Many of us, especially in “First World” societies, devote a considerable amount of time, money, and energy to discover and maintain some reason to be on this planet. In fact, a few years ago, California state legislator, John Vasconcellos, put together a task force to promote self-esteem (a feeling of significance) for the school children of California.
While that sounds like a really great idea, in actual practice what has happened is that people who work with children (guilty) have promoted self-esteem based on pretty much nothing – in sports, everybody gets a trophy, just for showing up; in the classroom, teachers aren’t to use red pens to grade papers because that might cause a student to feel bad, etc.
Over the years, we’ve found that this artificial significance has often harmed rather than helped students because in the real world there are people who win and people who lose, and there are right answers and wrong answers. And when faced with those realities, many who have grown up during the self-esteem experiment find the world an extremely harsh place and become frustrated and disillusioned.
On the other hand, students of generations before the self-esteem movement were taught that their significance lay completely in their abilities and achievements – getting good grades, going to the right schools, or getting the best jobs. Many of these folks also ended up frustrated and disillusioned.
Leonard Woolf, an author, publisher and literary editor, said in an article in Wireless Age,
“I see clearly that I have achieved practically nothing. The world today and the history of the human anthill during the past five to seven years would be exactly the same if I had played Ping-Pong instead of sitting on committees and writing books and memoranda. I have therefore to make a rather ignominious confession that I have in a long life ground through between 150,000 and 200,000 hours of perfectly useless work.”1
So where does our significance, our worth come from? Society, as a whole, continues to struggle with that question. I think I might know at least a small part of the answer. I believe that when the theory of evolution became the primary explanation for our existence, there was no longer any particular reason for humans to be on this planet and so we had to start manufacturing grounds for significance. If we are just one more species of animal, why are we here, as opposed to any other species? Yet no other animal seems to feel the need of a purpose the way humans do.
On the other hand, if we were specifically created to be companions of God, then our search for significance is over! Manyh of us may have seen the movie, Toy Story. Pretty early in the movie, Buzz Lightyear, a toy astronaut, is convinced that he’s a real astronaut and space hero. Meanwhile, Woody, a toy cowboy, tries to convince him that he’s just a toy.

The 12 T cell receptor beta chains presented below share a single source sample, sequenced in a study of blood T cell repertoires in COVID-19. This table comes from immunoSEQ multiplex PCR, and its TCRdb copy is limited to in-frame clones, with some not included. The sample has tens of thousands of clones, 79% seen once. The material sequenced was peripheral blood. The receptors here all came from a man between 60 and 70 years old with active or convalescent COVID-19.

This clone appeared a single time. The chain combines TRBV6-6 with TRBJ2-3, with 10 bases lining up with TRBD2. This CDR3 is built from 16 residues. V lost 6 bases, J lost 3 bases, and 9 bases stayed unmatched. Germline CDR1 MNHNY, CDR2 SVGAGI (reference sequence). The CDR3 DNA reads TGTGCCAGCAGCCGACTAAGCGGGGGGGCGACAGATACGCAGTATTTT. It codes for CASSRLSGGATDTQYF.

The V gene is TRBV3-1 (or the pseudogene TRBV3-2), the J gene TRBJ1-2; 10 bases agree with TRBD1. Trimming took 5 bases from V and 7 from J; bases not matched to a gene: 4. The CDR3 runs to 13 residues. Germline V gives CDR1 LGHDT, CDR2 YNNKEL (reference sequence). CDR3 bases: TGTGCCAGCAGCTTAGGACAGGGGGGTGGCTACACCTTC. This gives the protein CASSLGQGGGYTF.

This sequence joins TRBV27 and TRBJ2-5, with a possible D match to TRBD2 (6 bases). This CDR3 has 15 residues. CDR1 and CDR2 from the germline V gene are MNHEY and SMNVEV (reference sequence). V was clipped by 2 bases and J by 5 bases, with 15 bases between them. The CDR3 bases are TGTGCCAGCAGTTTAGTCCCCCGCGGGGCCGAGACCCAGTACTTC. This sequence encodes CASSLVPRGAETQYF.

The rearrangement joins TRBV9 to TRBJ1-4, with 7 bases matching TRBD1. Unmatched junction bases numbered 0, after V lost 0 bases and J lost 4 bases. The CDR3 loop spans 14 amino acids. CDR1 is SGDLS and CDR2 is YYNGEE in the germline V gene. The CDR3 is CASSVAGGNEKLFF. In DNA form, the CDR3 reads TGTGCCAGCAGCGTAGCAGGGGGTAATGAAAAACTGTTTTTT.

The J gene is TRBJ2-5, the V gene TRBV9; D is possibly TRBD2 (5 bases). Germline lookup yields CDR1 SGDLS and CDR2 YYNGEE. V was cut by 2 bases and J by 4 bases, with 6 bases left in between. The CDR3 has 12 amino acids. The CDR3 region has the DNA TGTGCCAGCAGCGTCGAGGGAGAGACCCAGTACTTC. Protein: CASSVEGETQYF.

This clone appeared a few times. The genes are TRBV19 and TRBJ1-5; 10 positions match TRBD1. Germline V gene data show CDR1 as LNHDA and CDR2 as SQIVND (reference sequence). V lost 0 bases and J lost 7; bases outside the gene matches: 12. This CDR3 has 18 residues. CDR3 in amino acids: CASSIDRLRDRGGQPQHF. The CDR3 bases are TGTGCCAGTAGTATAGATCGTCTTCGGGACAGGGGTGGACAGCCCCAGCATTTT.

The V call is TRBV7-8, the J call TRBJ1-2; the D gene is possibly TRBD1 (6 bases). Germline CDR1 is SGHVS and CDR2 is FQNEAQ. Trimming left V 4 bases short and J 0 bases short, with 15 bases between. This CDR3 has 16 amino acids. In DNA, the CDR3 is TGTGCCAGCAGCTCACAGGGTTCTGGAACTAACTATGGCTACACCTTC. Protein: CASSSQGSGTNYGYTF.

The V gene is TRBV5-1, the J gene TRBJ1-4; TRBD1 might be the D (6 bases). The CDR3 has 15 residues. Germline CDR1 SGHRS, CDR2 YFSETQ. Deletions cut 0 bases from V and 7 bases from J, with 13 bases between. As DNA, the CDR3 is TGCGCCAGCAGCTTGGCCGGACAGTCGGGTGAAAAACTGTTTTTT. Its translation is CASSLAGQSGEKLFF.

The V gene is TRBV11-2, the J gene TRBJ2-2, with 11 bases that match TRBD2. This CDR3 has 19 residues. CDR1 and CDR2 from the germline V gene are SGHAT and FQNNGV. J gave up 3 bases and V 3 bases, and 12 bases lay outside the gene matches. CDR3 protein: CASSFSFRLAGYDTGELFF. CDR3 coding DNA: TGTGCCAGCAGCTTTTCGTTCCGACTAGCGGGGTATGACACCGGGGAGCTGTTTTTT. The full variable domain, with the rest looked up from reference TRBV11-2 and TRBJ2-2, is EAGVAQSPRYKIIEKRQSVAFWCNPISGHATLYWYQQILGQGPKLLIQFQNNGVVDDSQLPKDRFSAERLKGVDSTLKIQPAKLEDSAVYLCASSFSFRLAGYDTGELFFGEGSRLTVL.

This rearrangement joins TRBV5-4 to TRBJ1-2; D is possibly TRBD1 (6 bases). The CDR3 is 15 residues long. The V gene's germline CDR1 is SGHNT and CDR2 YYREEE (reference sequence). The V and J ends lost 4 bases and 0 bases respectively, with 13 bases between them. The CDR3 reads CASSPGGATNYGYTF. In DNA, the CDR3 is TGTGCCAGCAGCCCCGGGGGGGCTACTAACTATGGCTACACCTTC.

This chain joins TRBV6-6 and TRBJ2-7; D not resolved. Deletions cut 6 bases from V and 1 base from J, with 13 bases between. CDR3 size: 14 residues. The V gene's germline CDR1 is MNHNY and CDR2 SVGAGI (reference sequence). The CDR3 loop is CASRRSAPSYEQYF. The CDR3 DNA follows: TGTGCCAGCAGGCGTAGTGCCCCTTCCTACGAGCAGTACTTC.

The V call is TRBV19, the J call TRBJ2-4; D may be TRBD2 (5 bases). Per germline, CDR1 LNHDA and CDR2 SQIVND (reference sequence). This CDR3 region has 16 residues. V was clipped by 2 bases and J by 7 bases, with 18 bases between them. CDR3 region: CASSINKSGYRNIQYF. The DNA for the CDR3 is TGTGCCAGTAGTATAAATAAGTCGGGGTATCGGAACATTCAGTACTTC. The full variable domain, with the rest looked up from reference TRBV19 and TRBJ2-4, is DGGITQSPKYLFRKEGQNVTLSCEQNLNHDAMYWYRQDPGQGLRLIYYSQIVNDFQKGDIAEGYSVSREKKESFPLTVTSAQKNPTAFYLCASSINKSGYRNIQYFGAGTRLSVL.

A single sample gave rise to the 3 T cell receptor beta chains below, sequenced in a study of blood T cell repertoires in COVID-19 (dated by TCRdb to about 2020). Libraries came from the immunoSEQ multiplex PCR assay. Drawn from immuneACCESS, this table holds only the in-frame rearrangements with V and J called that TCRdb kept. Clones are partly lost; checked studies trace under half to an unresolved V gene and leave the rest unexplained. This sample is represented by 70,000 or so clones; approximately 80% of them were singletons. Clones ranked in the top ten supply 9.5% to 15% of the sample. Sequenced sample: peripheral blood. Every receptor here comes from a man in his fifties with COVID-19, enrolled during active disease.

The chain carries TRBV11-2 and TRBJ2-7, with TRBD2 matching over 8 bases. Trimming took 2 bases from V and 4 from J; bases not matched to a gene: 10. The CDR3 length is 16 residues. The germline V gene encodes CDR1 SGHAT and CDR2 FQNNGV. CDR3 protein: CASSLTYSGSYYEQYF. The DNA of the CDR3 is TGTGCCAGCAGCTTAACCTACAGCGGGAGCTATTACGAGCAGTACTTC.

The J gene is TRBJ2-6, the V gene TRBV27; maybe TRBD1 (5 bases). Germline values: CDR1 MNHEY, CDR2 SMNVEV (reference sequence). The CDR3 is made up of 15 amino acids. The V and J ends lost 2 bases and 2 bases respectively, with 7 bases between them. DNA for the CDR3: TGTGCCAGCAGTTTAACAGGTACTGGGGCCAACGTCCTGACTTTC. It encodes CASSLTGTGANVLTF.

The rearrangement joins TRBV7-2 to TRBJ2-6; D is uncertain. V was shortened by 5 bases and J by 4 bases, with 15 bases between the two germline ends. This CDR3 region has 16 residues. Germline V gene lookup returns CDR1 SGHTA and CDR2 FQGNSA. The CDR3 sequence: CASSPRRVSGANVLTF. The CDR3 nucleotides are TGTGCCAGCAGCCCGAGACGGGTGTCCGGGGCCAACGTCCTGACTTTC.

Buzz, trying to prove that he’s real, tries to fly. When he fails he dejectedly admits that he’s “just a stupid, little, insignificant toy.”
In an effort to cheer Buzz up, Woody says, “Look, over in that house, there’s a kid who thinks you’re the greatest, and it’s not because you’re a space ranger; it’s because you’re his.”
If our significance is based on who we are rather than whose we are, we will probably have, at some point, a crisis as to our place and purpose in this world. Mark Hall of the Christian group, Casting Crowns, has written a song called, “Who Am I,” that talks about where we can find our significance.
Who am I, that the Lord of all the earth
Would care to know my name
Would care to feel my hurt
Who am I, that the Bright and Morning Star
Would choose to light the way
For my ever wandering heart
Not because of who I am
But because of what You’ve done
Not because of what I’ve done
But because of who You are
I am a flower quickly fading
Here today and gone tomorrow
A wave tossed in the ocean
Vapor in the wind
Still You hear me when I’m calling
Lord, You catch me when I’m falling
And You’ve told me who I am
I am Yours, I am Yours
Who am I, that the eyes that see my sin
Would look on me with love and watch me rise again
Who am I, that the voice that calmed the sea
Would call out through the rain
And calm the storm in me
I am Yours
Whom shall I fear
Whom shall I fear
‘Cause I am Yours
I am Yours2
“Though you are one of the teeming millions in this world, and though the world would have you believe that you do not count and that you are but a speck in the mass, God says, ‘I know you.’”3
Isn’t that amazing? God knows me. God knows each of us, individually and personally. He knows our wants, our heartbreaks, what makes us laugh … He made each of us to fill a specific place in His kingdom, and if we’re not there, He will miss us.
We don’t need to struggle with our self-esteem, our purpose in life, or our significance in the grand scheme of things. We just need to remember that we are God’s children, His treasures. He wants to spend eternity with each and every one of us.
“For God so greatly loved and dearly prized the world that He [even] gave up His only begotten (unique) Son, so that whoever believes in (trusts in, clings to, relies on) Him shall not perish (come to destruction, be lost) but have eternal (everlasting) life. For God did not send the Son into the world in order to judge (to reject, to condemn, to pass sentence on) the world, but that the world might find salvation and be made safe and sound through Him.” John 3:16-17 AMP